Table of contents
About this book
An outstanding characteristic of the nervous system is that neurons make selective functional contacts. Each neuron behaves as if it recog nizes the neurons with which it associates and rejects associations with others. The specific interneuronal relationships that result define the innate neuronal circuits that determine the functioning of this system. The purpose of this volume is to present some approaches to the problem of neuronal recognition. The volume has been somewhat arbitrarily divided into three sections. In the first section, the overrid ing theme is the degree of specificity of neuronal recognition. How specific is specific? Is the specificity so precise that the neurites of one neuron will only make synaptic contact with a unique target neuron? If less precise, within what range? Are the rules for specification that are operative in the embryo still operative at the same level of precision when connections regenerate in the mature organism? Are they still operative in dissociated tissue grown in culture? The second section of this volume contains reviews of morphologi cal studies of synaptogenesis and biochemical studies of synaptic com ponents. Can the morphology of developing cellular contacts provide clues about selectivity? Can the chemical components of synaptic junc tions be isolated and characterized? Do they include resolvable compo nents that mediate neuronal recognition? The third section contains studies seeking to identify the existence of specific molecules that might mediate cellular recognition. A major question here is whether molecules of this type even exist.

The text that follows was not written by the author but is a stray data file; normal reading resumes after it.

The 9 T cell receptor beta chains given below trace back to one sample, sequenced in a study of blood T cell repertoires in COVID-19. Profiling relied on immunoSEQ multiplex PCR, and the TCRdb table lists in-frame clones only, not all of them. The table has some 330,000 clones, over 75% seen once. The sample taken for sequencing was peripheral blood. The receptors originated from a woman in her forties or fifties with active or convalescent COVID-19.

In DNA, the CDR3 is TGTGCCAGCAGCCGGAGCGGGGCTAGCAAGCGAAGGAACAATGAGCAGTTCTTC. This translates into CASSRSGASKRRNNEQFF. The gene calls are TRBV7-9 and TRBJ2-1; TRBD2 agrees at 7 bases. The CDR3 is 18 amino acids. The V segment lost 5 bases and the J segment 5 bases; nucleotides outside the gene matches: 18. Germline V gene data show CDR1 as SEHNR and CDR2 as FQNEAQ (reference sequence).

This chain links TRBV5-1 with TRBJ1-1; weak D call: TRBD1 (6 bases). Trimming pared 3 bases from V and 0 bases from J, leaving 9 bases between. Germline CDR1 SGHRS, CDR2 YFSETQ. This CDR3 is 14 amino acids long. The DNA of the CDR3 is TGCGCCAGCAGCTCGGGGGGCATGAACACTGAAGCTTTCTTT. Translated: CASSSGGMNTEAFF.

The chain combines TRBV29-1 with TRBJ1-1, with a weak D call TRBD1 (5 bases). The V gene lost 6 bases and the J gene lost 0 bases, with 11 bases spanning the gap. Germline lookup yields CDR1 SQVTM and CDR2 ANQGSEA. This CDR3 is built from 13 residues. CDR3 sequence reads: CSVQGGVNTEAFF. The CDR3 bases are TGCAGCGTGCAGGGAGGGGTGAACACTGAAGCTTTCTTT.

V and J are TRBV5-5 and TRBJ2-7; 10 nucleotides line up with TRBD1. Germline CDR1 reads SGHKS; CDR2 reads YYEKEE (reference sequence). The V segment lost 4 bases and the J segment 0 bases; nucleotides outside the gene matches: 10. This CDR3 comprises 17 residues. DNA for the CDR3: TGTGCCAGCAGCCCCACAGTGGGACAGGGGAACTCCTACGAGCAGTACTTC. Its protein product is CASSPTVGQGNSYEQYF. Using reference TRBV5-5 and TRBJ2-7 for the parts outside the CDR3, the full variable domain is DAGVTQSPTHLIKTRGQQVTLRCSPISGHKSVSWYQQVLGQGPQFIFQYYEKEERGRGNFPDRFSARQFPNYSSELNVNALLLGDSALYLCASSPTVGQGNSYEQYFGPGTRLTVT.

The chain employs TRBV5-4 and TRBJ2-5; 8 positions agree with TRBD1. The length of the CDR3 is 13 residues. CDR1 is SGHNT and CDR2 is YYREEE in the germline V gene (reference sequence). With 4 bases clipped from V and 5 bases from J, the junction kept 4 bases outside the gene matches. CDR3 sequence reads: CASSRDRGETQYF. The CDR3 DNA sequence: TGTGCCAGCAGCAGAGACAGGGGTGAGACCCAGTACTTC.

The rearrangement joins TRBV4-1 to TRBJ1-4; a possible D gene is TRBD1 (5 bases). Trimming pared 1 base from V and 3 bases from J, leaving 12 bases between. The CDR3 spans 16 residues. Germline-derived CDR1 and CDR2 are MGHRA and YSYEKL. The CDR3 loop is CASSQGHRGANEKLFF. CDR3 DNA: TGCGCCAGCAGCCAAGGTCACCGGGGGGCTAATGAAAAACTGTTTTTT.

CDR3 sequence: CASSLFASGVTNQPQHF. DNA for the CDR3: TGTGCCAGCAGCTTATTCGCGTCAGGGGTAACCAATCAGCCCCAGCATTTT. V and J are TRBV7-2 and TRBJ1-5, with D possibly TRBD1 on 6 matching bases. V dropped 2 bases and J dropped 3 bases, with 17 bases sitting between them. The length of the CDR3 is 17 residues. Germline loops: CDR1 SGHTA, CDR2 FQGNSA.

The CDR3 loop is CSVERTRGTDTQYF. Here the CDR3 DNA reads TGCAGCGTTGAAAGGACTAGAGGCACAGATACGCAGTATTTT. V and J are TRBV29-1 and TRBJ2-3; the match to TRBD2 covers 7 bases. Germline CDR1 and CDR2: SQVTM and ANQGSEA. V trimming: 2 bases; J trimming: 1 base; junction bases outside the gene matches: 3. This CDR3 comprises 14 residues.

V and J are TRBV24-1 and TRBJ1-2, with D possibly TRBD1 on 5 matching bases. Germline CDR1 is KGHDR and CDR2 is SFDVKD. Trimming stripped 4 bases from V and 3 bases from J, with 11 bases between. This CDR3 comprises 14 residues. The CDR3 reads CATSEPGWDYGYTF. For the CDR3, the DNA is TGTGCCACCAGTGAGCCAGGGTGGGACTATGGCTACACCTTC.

brain embryo growth molecule morphology nervous system receptor system tissue